When people relocate to the Oregon Coast, the first reason they choose to leave the hurry of the city is the seduction of the Pacific Ocean. After that, it's the charming warmth of the towns and cities that immediately love all over them. They find that, even though the towns are smaller than what they may be used to, the culture shines with art, theater, museums and community event all year round.
There is a wealth of restaurants, attractions, opportunities to serve the community and more, they may find themselves busier than ever. Or....not. Such is the joy of the Oregon Coast and the path ahead as you plan to relocate there. It's totally up to you which way you swing. Busy or laid back. Your call.
If you decide to relocate, things are a little more expensive than what you may be used to. Although, I'm sure that all depends on what part of the country you're coming from. It takes a bit more effort getting the essentials trucked into the coastal towns because of the remote location. On the other side of the coin, fresh seafood is always just around the corner, if you're a big fan. There is always the joy of the ocean at your door step and the tireless commercial fisherman, working hard to bring you the sea's tasty treats on a daily basis. In my opinion a fresh Dungeness crab, only hours old, is enough reason alone to relocate for me! haha.
You'll find that the coast is a chameleon. Sometimes what you have planned for a particular day may have to be adapted to the conditions around you. Sands may shift and storms come and go. There is a good amount of rain, but that never stops an Oregonian. If we stopped dead in our tracks every time we saw a drop of rain, we'd never get out. That's what warm, layered clothes, solid shoes and big umbrellas are made for. ;)
On sunny days, you may have to circle the blocks a couple of times in order to find a parking space, while in the winter months, you may be close to only a few cars on that same block. Tourism being one of the main sources of revenue affects the towns that way.
Although the coast is a remote region with the ocean on one side and mountains on the other, all the modern conveniences are there for your enjoyment. Wi-Fi, cell phone communication, satellite television, and espresso stands on nearly every corner. The times, they are-a changin'. The only real noticeable difference in what the Oregon Coast provides as opposed to the big cities, is that the coastal regions provide it all for you at a slightly gentler pace. Now isn't that nice? ;)
As you think further about opportunity to relocate to the Oregon Coast, you ponder the best place to live. You have choices to make: is the North Coast calling you, with the lush forested areas? How about the Central Coast, with wide expanses of sand dunes to enjoy? Maybe the solitude and get-away-from-it-all feel of the Southern Coast? Alright, thus begins your journey of discovery. There's more.
Now, where to bed down for the rest of your days. Do you live in a community? Do you buy your own property? Do you live right in the middle of town or up on a bluff, overlooking the ocean? As the weather changes, that gorgeous view from your home on the bluff may leave you taking a two-hour re-route to the grocery store because of a road being washed out. There are some real decisions to be made and each will have it's pros and cons. A plus here, a minus there. Any way you go, you'll have the smell of the salt air, the cry of seagulls overhead and the beauty of the surf bidding you come and play every morning.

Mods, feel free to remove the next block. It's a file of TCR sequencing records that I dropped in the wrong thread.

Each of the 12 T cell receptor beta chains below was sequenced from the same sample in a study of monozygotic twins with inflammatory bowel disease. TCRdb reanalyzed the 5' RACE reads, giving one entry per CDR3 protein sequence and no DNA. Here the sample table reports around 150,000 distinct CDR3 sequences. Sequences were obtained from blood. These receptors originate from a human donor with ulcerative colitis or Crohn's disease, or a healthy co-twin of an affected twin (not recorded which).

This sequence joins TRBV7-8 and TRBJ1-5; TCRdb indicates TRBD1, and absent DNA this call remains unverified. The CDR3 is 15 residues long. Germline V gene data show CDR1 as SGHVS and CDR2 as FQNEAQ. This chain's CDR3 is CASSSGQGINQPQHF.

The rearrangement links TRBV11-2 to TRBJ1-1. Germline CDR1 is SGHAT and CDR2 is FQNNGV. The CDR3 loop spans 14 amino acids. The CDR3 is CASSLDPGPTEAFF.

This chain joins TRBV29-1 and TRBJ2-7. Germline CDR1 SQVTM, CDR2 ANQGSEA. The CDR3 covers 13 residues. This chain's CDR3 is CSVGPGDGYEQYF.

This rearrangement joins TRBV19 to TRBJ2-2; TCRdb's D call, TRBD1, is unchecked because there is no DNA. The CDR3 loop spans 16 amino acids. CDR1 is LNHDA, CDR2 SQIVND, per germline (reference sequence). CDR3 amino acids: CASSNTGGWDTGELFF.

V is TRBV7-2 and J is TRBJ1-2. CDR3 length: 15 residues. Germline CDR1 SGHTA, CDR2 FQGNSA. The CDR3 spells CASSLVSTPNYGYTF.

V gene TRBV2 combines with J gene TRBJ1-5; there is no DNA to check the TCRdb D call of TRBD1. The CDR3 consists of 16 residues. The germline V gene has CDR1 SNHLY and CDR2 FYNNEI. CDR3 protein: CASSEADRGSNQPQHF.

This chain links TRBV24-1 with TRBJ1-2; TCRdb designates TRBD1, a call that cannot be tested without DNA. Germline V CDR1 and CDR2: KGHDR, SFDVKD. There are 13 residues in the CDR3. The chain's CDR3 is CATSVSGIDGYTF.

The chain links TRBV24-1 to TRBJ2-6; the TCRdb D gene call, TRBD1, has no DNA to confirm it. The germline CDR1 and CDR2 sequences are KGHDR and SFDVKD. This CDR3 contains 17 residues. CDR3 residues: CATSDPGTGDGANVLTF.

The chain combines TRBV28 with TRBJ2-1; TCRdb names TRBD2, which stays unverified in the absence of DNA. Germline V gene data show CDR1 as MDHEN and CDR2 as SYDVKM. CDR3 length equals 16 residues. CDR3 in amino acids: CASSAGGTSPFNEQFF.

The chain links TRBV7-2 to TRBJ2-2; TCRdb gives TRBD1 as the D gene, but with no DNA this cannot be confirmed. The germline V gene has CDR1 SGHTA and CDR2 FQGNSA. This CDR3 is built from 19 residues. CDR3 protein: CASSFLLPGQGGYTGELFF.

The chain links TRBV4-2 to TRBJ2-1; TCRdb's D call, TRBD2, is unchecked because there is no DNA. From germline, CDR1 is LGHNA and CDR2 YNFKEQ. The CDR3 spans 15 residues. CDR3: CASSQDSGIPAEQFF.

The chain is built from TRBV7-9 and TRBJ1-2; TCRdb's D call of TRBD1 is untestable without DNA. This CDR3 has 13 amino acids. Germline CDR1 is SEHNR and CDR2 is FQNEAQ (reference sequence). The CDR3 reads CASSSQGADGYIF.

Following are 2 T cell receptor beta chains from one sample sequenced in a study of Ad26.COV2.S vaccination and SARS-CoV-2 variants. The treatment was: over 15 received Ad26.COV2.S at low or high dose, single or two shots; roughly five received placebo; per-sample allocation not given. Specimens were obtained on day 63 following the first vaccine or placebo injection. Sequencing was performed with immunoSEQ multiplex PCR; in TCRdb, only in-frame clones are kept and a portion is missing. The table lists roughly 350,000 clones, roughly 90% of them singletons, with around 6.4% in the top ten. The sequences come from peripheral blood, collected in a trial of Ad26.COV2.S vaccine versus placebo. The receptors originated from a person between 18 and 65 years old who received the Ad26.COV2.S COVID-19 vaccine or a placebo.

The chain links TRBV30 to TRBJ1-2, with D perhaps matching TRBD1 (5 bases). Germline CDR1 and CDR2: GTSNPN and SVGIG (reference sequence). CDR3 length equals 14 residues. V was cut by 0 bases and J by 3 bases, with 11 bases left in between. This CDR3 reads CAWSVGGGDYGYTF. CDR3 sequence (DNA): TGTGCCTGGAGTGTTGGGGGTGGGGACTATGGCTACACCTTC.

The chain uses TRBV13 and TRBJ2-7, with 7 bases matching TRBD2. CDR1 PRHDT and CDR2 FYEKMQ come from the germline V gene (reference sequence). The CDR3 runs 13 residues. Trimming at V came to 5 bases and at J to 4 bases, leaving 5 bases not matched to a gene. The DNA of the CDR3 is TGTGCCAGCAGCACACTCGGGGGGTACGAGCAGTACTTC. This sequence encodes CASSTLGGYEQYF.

How about employment? If you're going to relocate to the Oregon coast for your retirement, you may want to pass this section entirely. Otherwise, if you don't already have a job waiting for you at the coast, you may want to do some serious research and figure out just what you want to do. I have quite a few exceptional resources to help in your job search over on my Portland job search page. It's not all exclusive to Portland, so it would really help to submit your resume to many of the job search, set up a search agent and peruse the sites to see what's out there.
Since the major industries of fishing, timber and tourism are so up and down and seasonal, you may have to look a little deeper than you would in a major metropolis. That's alright though. The communities along the Oregon Coast have encouraged non-seasonal companies to lay down roots there for a good 10 years now. Resorts, spas, museums, research facilities, real estate agencies, Web-related services and others have all found homes of their own.
The rentals of homes and apartments tend to run less but so do the pay scales. One very viable option (the one that I'm taking), is to start your own business. Work from home, if you choose. Don't be tied to someone else's business, but be your own boss. SBI! is working well for me and that's what I plan to use to settle down along the Oregon Coast when I eventually relocate there.
Here are a few useful Small Business resources to help you out:
Well, that should be a good start for you. Enough to consider and think about before you relocate to the Oregon Coast. Remember, nothing worthwhile in life is going to be easy. In fact, the best things you get tend to take the most work. It's not a ton of extra effort, just a good many things to consider before you make your move. Once, you're there, you're going to find that your research and work paid off in spades.
People relocate to the Oregon Coast for many reasons. The charm of the towns, the solitude, the gorgeous beaches and lullaby of the ocean. Whatever the reason they choose to move there for, they find it. A move to the coast is so worth your consideration. Once you get there, look me up. We'll get together and do lunch! ;)